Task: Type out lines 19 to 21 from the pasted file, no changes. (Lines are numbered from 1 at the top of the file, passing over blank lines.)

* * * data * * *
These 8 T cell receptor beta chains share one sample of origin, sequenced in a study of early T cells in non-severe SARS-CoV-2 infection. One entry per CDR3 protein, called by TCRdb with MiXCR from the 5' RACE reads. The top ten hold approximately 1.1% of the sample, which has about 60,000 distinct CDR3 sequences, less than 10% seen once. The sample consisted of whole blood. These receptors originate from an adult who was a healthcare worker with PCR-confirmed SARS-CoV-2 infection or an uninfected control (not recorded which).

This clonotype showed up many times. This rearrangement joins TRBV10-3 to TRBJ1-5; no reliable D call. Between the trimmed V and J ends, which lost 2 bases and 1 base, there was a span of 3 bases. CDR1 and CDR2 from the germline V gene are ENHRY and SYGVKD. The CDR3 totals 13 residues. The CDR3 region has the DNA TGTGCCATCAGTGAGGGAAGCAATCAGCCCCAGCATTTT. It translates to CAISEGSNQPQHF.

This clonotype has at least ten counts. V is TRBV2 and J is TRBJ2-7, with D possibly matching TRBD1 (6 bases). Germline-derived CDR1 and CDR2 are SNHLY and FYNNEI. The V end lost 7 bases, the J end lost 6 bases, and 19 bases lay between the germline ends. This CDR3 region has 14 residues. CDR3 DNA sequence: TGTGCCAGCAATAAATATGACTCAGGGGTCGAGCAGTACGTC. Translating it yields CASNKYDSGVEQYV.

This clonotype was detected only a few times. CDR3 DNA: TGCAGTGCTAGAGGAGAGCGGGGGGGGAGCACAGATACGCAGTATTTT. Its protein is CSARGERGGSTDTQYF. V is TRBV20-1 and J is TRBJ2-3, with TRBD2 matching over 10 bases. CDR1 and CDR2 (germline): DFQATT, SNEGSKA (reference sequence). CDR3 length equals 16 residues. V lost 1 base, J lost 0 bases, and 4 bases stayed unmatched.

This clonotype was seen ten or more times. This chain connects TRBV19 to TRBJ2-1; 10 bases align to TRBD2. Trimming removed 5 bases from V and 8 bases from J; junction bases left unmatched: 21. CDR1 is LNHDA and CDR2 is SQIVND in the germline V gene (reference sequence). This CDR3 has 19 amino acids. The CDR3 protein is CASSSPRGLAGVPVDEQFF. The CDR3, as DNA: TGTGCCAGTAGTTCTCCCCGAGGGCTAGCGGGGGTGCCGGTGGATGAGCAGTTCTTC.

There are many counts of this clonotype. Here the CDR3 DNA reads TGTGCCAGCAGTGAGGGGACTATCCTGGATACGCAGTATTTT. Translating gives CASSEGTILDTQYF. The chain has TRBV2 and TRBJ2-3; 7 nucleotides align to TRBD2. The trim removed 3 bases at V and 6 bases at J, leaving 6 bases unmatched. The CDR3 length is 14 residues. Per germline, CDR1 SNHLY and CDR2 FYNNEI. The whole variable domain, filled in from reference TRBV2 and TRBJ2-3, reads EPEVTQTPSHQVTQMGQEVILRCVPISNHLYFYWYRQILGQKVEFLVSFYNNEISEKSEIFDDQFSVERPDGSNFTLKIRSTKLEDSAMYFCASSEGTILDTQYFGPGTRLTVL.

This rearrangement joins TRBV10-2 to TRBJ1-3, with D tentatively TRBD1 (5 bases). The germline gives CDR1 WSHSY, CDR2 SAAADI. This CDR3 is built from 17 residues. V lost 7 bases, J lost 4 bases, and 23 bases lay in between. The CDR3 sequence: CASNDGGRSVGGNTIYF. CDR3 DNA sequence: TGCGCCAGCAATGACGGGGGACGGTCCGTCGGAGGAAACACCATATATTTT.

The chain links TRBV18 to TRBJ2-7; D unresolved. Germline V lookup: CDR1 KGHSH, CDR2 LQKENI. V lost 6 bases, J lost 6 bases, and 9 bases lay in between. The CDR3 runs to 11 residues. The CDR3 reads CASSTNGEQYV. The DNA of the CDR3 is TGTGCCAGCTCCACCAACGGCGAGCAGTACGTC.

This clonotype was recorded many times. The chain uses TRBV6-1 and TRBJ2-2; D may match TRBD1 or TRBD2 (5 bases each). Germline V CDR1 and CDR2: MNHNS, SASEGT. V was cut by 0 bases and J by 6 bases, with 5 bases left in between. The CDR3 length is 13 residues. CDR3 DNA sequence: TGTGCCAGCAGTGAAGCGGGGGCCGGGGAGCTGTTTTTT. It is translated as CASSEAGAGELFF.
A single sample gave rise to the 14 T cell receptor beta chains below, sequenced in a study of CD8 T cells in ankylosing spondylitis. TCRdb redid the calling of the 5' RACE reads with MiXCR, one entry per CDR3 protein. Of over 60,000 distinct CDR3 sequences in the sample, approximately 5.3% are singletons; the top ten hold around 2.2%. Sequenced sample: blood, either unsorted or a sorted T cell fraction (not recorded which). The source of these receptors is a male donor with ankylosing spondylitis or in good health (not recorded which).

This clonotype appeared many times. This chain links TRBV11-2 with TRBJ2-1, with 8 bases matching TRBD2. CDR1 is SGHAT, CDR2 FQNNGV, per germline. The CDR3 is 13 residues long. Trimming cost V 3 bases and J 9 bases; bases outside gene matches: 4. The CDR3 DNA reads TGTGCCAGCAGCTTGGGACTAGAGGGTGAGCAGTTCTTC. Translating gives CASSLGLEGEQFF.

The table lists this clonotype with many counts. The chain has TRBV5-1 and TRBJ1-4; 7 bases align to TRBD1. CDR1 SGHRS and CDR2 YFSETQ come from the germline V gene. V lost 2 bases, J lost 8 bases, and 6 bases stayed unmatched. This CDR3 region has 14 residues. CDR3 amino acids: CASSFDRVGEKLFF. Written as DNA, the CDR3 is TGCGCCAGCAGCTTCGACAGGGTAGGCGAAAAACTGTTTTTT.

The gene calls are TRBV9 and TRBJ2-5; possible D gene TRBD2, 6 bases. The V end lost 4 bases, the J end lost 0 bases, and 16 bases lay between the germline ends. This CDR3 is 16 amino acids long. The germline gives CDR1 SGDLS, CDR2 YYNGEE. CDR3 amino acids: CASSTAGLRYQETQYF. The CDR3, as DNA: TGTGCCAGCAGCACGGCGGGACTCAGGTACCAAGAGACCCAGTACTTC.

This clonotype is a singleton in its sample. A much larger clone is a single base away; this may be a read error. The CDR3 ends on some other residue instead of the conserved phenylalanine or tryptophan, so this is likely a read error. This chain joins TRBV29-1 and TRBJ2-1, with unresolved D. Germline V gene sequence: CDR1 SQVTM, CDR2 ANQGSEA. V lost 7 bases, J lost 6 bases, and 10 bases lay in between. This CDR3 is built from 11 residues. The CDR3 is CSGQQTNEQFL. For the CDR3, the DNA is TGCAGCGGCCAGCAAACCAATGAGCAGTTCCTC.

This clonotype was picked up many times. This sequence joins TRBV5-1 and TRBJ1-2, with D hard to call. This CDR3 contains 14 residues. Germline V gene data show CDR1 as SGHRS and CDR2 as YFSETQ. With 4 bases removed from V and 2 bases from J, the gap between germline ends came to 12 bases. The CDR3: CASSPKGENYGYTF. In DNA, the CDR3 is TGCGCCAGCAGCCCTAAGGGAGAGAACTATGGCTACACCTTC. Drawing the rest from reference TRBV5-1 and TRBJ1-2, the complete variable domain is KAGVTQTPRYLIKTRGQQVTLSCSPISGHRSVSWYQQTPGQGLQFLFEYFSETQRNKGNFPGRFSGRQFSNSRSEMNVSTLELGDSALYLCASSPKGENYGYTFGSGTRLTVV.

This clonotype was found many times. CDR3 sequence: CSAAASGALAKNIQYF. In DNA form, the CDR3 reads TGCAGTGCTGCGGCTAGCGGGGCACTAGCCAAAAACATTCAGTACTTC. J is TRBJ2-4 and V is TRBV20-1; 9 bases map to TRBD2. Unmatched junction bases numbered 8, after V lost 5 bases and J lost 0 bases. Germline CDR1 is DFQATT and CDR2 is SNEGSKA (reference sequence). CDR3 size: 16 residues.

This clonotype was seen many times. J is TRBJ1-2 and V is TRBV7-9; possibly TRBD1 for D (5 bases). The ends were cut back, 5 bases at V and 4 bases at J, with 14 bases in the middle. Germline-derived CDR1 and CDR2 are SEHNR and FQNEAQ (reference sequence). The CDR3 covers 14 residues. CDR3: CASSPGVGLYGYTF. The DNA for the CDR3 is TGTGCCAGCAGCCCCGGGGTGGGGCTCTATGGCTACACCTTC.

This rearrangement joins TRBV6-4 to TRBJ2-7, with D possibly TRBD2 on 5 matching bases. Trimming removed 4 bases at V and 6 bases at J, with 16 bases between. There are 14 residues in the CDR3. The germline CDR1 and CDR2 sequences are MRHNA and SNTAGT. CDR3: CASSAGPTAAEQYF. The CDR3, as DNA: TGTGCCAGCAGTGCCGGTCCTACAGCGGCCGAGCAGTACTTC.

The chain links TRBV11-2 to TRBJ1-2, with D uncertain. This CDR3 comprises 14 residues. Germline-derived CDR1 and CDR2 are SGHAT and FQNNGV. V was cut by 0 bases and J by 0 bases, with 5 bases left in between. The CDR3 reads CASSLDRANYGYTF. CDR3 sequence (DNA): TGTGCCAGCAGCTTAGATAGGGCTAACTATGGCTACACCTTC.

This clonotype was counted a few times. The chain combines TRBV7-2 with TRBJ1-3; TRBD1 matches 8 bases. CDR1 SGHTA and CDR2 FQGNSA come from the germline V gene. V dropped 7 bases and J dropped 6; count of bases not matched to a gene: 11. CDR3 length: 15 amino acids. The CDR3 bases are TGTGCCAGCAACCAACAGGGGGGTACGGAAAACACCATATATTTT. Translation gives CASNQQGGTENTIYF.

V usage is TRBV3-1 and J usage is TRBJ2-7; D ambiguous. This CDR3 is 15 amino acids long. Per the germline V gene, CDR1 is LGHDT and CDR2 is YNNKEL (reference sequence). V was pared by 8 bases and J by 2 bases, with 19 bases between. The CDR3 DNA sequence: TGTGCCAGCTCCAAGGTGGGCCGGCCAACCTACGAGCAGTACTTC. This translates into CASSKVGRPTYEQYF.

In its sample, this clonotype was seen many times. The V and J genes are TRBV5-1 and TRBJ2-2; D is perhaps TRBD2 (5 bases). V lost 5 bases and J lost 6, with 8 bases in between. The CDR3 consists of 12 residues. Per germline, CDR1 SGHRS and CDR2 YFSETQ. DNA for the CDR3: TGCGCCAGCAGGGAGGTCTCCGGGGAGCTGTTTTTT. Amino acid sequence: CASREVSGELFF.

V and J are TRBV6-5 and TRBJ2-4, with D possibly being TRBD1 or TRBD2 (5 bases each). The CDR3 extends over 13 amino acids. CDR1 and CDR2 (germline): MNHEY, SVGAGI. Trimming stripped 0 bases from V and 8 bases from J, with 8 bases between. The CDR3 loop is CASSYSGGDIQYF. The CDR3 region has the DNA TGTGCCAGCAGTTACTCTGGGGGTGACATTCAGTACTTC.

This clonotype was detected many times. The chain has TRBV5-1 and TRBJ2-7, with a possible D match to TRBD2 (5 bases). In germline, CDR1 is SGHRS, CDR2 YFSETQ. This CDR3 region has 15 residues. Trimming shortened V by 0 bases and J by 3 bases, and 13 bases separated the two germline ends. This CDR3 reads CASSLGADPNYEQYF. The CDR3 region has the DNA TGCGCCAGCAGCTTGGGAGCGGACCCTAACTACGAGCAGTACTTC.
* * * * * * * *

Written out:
The chain links TRBV11-2 to TRBJ1-2, with D uncertain. This CDR3 comprises 14 residues. Germline-derived CDR1 and CDR2 are SGHAT and FQNNGV. V was cut by 0 bases and J by 0 bases, with 5 bases left in between. The CDR3 reads CASSLDRANYGYTF. CDR3 sequence (DNA): TGTGCCAGCAGCTTAGATAGGGCTAACTATGGCTACACCTTC.

This clonotype was counted a few times. The chain combines TRBV7-2 with TRBJ1-3; TRBD1 matches 8 bases. CDR1 SGHTA and CDR2 FQGNSA come from the germline V gene. V dropped 7 bases and J dropped 6; count of bases not matched to a gene: 11. CDR3 length: 15 amino acids. The CDR3 bases are TGTGCCAGCAACCAACAGGGGGGTACGGAAAACACCATATATTTT. Translation gives CASNQQGGTENTIYF.

V usage is TRBV3-1 and J usage is TRBJ2-7; D ambiguous. This CDR3 is 15 amino acids long. Per the germline V gene, CDR1 is LGHDT and CDR2 is YNNKEL (reference sequence). V was pared by 8 bases and J by 2 bases, with 19 bases between. The CDR3 DNA sequence: TGTGCCAGCTCCAAGGTGGGCCGGCCAACCTACGAGCAGTACTTC. This translates into CASSKVGRPTYEQYF.